Which of the two tables above represents the business with the most future potential? Which table represents the business where the most customers are likely to continue engaging in the activity being profiled?
If you guessed Table 1, you’re right. Both these tables represent businesses with a total of 24,141 customers, but there are many more Recent customers in the Table 1 business then there are in the Table 2 business. Since the more Recent a customer is, the more likely they are to repeat an activity, the business in Table 1 can expect more business out of their current customers in the future than the business in Table 2. The business is Table 1 has much better customer retention, and the customers on average have higher future value. Real world visual examples of visitor Recency comparable to the ones above can be found here.
OK, now what? Well, if you do this exercise every month, you can compare trends in the 30 day customer Recency blocks and watch the customer Lifecycle play out before your eyes. In a healthy business, the number of customers in the most Recent block should grow faster than the numbers in the other blocks. If the number of customers in the most Recent block is shrinking while the numbers in the other blocks are rising, you’ve got a customer retention (future value) problem, and need to take action. Note: You don’t want to see growth in the 180+ block at all, but it’s inevitable, and the longer you are in business, the larger this number will grow. You should be most concerned with managing (reducing) growth in the blocks from 60 days to 180 days, where you can still take effective, profitable action.
Management: How do I do something about customer retention problems?
Customer Retention management involves trying to drive as many customers as you can into the most recent customer block as profitably as possible.
Think of it this way. You want customers to remain active and Recent with you so they are generating revenues. Some customers will do this without any special marketing attention from you. Others will need an incentive. High ROI customer retention programs focus on only the customers who need an incentive. By approaching retention this way, you avoid spending precious marketing dollars where they are not needed and can increase them where they are needed. In other words, if you allocate the budget away from customers with a low likelihood to defect (the most recent customers), you can put more money per customer to work against customers who are more likely to defect (more distant customers).
Generally, the sweet spot for customer retention activity, the point at which spending money retaining a customer generates the highest ROI, is somewhere in the middle of our chart above. Spending money on very Recent customers or very distant customers is not usually profitable. How do you find the sweet spot for your business?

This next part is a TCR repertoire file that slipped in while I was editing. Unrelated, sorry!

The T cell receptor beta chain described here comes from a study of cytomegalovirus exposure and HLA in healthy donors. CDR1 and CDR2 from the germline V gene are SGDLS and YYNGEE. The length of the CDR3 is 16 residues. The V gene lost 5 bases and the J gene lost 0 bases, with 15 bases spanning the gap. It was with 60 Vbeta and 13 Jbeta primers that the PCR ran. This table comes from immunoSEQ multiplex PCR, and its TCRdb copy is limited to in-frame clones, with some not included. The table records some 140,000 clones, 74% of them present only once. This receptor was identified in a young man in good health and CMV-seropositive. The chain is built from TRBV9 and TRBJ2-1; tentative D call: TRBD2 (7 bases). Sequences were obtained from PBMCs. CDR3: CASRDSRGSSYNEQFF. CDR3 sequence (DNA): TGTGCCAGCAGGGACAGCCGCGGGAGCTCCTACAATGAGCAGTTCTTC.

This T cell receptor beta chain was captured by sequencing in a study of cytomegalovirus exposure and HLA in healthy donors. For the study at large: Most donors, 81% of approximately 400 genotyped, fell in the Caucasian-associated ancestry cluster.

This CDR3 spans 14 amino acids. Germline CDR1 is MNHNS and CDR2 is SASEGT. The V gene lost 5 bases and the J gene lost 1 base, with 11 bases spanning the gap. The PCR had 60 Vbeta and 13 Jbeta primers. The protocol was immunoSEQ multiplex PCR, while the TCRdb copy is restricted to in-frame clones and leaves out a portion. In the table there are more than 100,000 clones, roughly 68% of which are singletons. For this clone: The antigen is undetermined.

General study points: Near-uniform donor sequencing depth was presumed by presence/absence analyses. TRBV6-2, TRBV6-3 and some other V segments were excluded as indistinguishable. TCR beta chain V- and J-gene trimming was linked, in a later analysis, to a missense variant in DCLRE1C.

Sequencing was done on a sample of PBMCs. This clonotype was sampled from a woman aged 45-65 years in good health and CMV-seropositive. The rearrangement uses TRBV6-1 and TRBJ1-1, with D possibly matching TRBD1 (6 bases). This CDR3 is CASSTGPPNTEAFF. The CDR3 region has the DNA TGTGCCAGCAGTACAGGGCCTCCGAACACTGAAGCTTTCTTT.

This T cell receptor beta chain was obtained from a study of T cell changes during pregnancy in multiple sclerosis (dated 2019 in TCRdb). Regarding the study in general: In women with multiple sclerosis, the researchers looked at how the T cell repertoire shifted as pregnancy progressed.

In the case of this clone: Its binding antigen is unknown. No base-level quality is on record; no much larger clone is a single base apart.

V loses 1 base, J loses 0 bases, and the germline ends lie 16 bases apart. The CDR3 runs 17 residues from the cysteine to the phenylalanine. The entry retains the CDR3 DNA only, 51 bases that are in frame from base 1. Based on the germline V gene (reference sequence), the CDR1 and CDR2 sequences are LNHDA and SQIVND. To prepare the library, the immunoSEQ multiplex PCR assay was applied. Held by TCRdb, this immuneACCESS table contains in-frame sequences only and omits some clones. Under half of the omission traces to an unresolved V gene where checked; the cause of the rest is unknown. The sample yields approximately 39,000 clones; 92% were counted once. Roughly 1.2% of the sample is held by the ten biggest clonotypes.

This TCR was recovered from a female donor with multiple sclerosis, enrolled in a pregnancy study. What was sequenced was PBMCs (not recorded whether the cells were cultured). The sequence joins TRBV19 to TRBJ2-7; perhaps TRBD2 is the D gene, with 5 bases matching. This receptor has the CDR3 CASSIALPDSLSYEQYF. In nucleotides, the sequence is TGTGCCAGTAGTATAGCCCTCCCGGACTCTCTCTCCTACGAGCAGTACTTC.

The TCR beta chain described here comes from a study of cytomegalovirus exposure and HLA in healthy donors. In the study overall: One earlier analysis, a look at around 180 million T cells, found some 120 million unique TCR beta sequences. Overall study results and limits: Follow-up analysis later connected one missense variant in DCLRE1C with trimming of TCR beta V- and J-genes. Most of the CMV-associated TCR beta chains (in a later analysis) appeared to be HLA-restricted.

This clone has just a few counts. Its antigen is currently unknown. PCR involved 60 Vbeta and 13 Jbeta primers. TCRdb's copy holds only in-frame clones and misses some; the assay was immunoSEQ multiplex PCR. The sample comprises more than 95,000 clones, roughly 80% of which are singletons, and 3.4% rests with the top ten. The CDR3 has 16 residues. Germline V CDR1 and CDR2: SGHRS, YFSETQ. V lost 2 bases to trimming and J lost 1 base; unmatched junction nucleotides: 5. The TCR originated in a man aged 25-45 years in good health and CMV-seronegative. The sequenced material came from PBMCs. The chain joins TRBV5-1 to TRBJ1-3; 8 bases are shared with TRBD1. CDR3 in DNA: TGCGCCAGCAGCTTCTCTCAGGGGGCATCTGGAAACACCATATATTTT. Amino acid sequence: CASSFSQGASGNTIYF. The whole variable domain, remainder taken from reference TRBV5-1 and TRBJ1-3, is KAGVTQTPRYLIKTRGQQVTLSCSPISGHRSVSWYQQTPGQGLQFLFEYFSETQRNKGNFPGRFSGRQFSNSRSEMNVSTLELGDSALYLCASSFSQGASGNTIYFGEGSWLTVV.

Check out Table 3 below:
|< = 30 days||31 – 60 days||61 – 90 days||91- 120 days||121 – 180 days||180+ days|
If you e-mail the exact same offer (say, $3 off anything on the site, or a free download, or promotion of new content) to all the customers in this table, you will get a response rate grid similar to the one above. What’s important to understand here is not the actual numbers, because they will vary depending on the offer and media used. What is important to understand is the relative differences in the response rates. You can expect the most Recent customers to have a very high response rate, and the response rate to drop sharply as customers get less Recent. The most Recent customers will generally be 8 to 40 times more responsive than the least Recent customers.
So how do you turn all this into something you can use? You create a customer retention test, measure the results, and turn the test into a monthly customer retention e-mail promotion. It’s a bit complex to set up the first time test, but once you complete the test promotion, you will either have your systems set up to measure the results every time, or you can just run a test periodically to make sure your results are still on track. This process can be totally automated.
Here’s what you do:
1. Select an equal percentage of customers from each of the 30 day blocks on our Recency grid above. A good number for a test like this is a 10% random sample of the customers in each block. It’s very important the sample is truly random. This sample will receive your promotional e-mail; these customers are called the test group.
2. Make sure you can identify every customer (not just the ones selected for the promotion) by their Recency block before you do the test. Either tag their record somehow or make sure you can determine when they last engaged in the activity being promoted before the date the test e-mail is sent. Customers not receiving the promotion (90% if you used 10% for the test group) are called the control group.